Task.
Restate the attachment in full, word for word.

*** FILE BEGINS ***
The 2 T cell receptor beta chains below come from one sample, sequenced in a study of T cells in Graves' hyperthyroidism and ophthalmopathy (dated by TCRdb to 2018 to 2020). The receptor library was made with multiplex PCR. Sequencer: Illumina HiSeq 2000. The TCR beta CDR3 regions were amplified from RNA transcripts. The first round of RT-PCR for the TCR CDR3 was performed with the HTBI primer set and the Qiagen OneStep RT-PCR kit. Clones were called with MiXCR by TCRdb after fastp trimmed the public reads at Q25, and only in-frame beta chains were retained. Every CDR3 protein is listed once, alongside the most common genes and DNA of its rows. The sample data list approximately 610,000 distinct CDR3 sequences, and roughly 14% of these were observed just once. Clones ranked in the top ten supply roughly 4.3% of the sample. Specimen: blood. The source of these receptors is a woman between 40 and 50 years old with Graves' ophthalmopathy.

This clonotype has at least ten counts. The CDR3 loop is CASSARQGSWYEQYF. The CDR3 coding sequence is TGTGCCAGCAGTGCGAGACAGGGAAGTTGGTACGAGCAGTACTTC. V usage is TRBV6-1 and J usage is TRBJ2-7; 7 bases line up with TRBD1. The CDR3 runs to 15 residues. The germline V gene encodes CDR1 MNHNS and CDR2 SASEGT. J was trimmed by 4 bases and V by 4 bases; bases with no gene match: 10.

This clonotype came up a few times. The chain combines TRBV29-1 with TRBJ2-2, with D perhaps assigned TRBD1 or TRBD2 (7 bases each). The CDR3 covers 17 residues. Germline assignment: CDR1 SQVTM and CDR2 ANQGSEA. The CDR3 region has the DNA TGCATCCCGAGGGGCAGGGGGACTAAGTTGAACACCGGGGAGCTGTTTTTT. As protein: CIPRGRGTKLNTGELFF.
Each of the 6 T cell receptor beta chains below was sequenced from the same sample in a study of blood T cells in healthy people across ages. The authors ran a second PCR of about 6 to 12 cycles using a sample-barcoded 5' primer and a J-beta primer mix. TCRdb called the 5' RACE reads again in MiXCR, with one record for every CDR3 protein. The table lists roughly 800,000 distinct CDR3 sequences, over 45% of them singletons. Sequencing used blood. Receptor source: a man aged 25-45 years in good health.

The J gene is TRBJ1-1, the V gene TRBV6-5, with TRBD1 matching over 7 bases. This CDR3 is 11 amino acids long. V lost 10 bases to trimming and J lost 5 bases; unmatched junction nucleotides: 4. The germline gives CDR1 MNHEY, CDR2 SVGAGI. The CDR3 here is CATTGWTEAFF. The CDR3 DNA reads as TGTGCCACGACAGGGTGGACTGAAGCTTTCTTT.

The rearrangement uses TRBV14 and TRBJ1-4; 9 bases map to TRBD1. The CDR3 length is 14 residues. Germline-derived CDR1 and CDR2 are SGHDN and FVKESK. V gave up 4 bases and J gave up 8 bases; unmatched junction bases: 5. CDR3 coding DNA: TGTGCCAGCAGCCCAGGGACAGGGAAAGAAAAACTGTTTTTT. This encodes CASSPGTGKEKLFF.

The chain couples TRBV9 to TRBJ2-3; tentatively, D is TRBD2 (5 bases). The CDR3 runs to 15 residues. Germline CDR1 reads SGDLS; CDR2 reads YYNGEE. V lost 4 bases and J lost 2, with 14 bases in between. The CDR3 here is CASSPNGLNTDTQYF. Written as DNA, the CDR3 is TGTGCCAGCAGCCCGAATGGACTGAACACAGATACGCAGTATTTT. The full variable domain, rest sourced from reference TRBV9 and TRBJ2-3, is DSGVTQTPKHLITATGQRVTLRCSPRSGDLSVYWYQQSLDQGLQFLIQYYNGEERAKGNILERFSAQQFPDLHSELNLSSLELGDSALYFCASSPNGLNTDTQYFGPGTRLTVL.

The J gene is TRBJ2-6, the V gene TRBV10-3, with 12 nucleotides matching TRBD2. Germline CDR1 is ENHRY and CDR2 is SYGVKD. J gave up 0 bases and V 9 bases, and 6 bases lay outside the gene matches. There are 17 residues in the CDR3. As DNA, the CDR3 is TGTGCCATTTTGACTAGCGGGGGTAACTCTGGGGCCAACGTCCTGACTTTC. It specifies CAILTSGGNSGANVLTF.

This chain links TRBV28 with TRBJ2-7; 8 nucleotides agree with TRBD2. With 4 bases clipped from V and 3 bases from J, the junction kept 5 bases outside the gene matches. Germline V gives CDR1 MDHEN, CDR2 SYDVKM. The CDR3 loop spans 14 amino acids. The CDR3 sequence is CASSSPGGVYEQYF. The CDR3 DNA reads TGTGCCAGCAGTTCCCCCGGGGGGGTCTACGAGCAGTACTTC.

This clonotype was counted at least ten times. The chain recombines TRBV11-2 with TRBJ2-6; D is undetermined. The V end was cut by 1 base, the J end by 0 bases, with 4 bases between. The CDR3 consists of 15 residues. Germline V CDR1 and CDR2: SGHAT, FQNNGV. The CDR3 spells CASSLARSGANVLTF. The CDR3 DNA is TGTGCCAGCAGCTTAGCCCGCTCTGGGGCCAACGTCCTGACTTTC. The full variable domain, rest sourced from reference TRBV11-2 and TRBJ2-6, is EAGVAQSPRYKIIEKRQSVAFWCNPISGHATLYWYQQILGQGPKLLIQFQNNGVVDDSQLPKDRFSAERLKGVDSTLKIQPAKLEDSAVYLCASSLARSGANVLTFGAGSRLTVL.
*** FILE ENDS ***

The 2 T cell receptor beta chains below come from one sample, sequenced in a study of T cells in Graves' hyperthyroidism and ophthalmopathy (dated by TCRdb to 2018 to 2020). The receptor library was made with multiplex PCR. Sequencer: Illumina HiSeq 2000. The TCR beta CDR3 regions were amplified from RNA transcripts. The first round of RT-PCR for the TCR CDR3 was performed with the HTBI primer set and the Qiagen OneStep RT-PCR kit. Clones were called with MiXCR by TCRdb after fastp trimmed the public reads at Q25, and only in-frame beta chains were retained. Every CDR3 protein is listed once, alongside the most common genes and DNA of its rows. The sample data list approximately 610,000 distinct CDR3 sequences, and roughly 14% of these were observed just once. Clones ranked in the top ten supply roughly 4.3% of the sample. Specimen: blood. The source of these receptors is a woman between 40 and 50 years old with Graves' ophthalmopathy.

This clonotype has at least ten counts. The CDR3 loop is CASSARQGSWYEQYF. The CDR3 coding sequence is TGTGCCAGCAGTGCGAGACAGGGAAGTTGGTACGAGCAGTACTTC. V usage is TRBV6-1 and J usage is TRBJ2-7; 7 bases line up with TRBD1. The CDR3 runs to 15 residues. The germline V gene encodes CDR1 MNHNS and CDR2 SASEGT. J was trimmed by 4 bases and V by 4 bases; bases with no gene match: 10.

This clonotype came up a few times. The chain combines TRBV29-1 with TRBJ2-2, with D perhaps assigned TRBD1 or TRBD2 (7 bases each). The CDR3 covers 17 residues. Germline assignment: CDR1 SQVTM and CDR2 ANQGSEA. The CDR3 region has the DNA TGCATCCCGAGGGGCAGGGGGACTAAGTTGAACACCGGGGAGCTGTTTTTT. As protein: CIPRGRGTKLNTGELFF.
Each of the 6 T cell receptor beta chains below was sequenced from the same sample in a study of blood T cells in healthy people across ages. The authors ran a second PCR of about 6 to 12 cycles using a sample-barcoded 5' primer and a J-beta primer mix. TCRdb called the 5' RACE reads again in MiXCR, with one record for every CDR3 protein. The table lists roughly 800,000 distinct CDR3 sequences, over 45% of them singletons. Sequencing used blood. Receptor source: a man aged 25-45 years in good health.

The J gene is TRBJ1-1, the V gene TRBV6-5, with TRBD1 matching over 7 bases. This CDR3 is 11 amino acids long. V lost 10 bases to trimming and J lost 5 bases; unmatched junction nucleotides: 4. The germline gives CDR1 MNHEY, CDR2 SVGAGI. The CDR3 here is CATTGWTEAFF. The CDR3 DNA reads as TGTGCCACGACAGGGTGGACTGAAGCTTTCTTT.

The rearrangement uses TRBV14 and TRBJ1-4; 9 bases map to TRBD1. The CDR3 length is 14 residues. Germline-derived CDR1 and CDR2 are SGHDN and FVKESK. V gave up 4 bases and J gave up 8 bases; unmatched junction bases: 5. CDR3 coding DNA: TGTGCCAGCAGCCCAGGGACAGGGAAAGAAAAACTGTTTTTT. This encodes CASSPGTGKEKLFF.

The chain couples TRBV9 to TRBJ2-3; tentatively, D is TRBD2 (5 bases). The CDR3 runs to 15 residues. Germline CDR1 reads SGDLS; CDR2 reads YYNGEE. V lost 4 bases and J lost 2, with 14 bases in between. The CDR3 here is CASSPNGLNTDTQYF. Written as DNA, the CDR3 is TGTGCCAGCAGCCCGAATGGACTGAACACAGATACGCAGTATTTT. The full variable domain, rest sourced from reference TRBV9 and TRBJ2-3, is DSGVTQTPKHLITATGQRVTLRCSPRSGDLSVYWYQQSLDQGLQFLIQYYNGEERAKGNILERFSAQQFPDLHSELNLSSLELGDSALYFCASSPNGLNTDTQYFGPGTRLTVL.

The J gene is TRBJ2-6, the V gene TRBV10-3, with 12 nucleotides matching TRBD2. Germline CDR1 is ENHRY and CDR2 is SYGVKD. J gave up 0 bases and V 9 bases, and 6 bases lay outside the gene matches. There are 17 residues in the CDR3. As DNA, the CDR3 is TGTGCCATTTTGACTAGCGGGGGTAACTCTGGGGCCAACGTCCTGACTTTC. It specifies CAILTSGGNSGANVLTF.

This chain links TRBV28 with TRBJ2-7; 8 nucleotides agree with TRBD2. With 4 bases clipped from V and 3 bases from J, the junction kept 5 bases outside the gene matches. Germline V gives CDR1 MDHEN, CDR2 SYDVKM. The CDR3 loop spans 14 amino acids. The CDR3 sequence is CASSSPGGVYEQYF. The CDR3 DNA reads TGTGCCAGCAGTTCCCCCGGGGGGGTCTACGAGCAGTACTTC.

This clonotype was counted at least ten times. The chain recombines TRBV11-2 with TRBJ2-6; D is undetermined. The V end was cut by 1 base, the J end by 0 bases, with 4 bases between. The CDR3 consists of 15 residues. Germline V CDR1 and CDR2: SGHAT, FQNNGV. The CDR3 spells CASSLARSGANVLTF. The CDR3 DNA is TGTGCCAGCAGCTTAGCCCGCTCTGGGGCCAACGTCCTGACTTTC. The full variable domain, rest sourced from reference TRBV11-2 and TRBJ2-6, is EAGVAQSPRYKIIEKRQSVAFWCNPISGHATLYWYQQILGQGPKLLIQFQNNGVVDDSQLPKDRFSAERLKGVDSTLKIQPAKLEDSAVYLCASSLARSGANVLTFGAGSRLTVL.